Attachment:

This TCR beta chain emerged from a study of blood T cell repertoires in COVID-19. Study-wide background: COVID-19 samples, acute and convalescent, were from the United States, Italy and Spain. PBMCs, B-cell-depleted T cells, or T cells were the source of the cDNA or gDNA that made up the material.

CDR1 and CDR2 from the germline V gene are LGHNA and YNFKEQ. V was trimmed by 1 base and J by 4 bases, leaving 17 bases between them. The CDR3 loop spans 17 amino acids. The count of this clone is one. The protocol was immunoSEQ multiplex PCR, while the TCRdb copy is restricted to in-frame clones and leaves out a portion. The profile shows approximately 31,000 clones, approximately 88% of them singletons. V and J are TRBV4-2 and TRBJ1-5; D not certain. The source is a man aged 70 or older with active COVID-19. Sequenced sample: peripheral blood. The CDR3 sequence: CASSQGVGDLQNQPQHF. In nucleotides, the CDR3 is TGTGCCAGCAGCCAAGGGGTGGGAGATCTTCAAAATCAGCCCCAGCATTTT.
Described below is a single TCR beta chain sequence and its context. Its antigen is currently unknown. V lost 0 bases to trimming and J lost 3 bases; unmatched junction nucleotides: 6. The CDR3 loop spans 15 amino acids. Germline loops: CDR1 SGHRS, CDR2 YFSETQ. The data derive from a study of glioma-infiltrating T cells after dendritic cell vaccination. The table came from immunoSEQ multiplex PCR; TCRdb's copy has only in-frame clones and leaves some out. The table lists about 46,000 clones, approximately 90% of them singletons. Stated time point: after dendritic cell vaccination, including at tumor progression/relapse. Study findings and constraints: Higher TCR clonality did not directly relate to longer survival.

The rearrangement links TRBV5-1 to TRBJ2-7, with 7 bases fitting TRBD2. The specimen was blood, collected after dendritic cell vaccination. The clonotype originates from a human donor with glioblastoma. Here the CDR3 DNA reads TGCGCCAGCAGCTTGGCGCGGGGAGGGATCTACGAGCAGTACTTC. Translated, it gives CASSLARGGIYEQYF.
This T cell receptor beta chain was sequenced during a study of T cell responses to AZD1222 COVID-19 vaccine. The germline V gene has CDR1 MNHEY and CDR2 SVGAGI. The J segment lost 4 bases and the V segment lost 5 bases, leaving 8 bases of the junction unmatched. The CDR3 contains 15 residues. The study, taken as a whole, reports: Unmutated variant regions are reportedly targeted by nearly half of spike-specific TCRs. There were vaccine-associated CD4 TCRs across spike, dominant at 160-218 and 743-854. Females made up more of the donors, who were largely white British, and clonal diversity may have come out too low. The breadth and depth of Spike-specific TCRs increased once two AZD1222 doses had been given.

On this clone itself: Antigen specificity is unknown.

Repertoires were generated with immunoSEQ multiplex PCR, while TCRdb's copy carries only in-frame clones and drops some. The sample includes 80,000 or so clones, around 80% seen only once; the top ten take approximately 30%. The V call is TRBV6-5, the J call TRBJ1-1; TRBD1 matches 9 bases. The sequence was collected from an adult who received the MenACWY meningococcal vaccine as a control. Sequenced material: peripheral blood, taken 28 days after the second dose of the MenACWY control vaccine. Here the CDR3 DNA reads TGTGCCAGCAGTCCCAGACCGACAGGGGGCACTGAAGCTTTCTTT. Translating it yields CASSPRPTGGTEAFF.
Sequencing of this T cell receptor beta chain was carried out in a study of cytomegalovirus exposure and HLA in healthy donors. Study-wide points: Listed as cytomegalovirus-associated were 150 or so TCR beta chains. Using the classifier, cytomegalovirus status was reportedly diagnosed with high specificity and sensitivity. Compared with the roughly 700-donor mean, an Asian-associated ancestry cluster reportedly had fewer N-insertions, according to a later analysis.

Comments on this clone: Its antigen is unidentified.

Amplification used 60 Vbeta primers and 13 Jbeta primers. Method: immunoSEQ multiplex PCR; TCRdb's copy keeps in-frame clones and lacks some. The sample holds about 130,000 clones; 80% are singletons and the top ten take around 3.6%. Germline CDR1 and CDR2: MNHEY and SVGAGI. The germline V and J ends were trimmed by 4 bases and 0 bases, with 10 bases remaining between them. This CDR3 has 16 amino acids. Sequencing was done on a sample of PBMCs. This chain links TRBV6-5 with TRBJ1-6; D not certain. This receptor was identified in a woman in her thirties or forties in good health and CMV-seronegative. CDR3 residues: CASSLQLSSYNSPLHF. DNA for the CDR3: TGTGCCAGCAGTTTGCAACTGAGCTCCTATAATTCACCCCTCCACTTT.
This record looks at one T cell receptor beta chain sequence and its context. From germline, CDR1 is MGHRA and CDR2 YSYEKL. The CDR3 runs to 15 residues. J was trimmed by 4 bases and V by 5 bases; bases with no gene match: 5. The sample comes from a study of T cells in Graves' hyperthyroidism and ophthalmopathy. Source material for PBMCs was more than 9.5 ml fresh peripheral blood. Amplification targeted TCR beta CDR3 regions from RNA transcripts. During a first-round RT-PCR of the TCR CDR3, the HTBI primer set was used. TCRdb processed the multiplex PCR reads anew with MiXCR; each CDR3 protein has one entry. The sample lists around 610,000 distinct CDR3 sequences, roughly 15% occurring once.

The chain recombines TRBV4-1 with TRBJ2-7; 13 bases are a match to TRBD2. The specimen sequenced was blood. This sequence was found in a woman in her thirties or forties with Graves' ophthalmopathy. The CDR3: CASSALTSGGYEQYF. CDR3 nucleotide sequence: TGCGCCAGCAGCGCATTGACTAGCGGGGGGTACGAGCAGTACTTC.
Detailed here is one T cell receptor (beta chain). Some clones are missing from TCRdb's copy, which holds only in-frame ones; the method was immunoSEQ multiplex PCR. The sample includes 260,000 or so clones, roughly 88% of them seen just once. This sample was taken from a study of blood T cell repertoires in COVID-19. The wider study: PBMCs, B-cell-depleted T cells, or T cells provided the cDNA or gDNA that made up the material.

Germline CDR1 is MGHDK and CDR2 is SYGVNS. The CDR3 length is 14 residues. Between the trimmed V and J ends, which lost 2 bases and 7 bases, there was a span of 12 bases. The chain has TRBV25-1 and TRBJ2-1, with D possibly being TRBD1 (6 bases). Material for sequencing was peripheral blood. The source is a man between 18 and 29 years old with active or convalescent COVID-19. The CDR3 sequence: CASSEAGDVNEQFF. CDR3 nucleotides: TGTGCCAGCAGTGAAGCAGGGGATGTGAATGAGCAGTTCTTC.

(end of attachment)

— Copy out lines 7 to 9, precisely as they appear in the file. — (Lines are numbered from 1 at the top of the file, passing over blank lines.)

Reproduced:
Repertoires were generated with immunoSEQ multiplex PCR, while TCRdb's copy carries only in-frame clones and drops some. The sample includes 80,000 or so clones, around 80% seen only once; the top ten take approximately 30%. The V call is TRBV6-5, the J call TRBJ1-1; TRBD1 matches 9 bases. The sequence was collected from an adult who received the MenACWY meningococcal vaccine as a control. Sequenced material: peripheral blood, taken 28 days after the second dose of the MenACWY control vaccine. Here the CDR3 DNA reads TGTGCCAGCAGTCCCAGACCGACAGGGGGCACTGAAGCTTTCTTT. Translating it yields CASSPRPTGGTEAFF.
Sequencing of this T cell receptor beta chain was carried out in a study of cytomegalovirus exposure and HLA in healthy donors. Study-wide points: Listed as cytomegalovirus-associated were 150 or so TCR beta chains. Using the classifier, cytomegalovirus status was reportedly diagnosed with high specificity and sensitivity. Compared with the roughly 700-donor mean, an Asian-associated ancestry cluster reportedly had fewer N-insertions, according to a later analysis.

Comments on this clone: Its antigen is unidentified.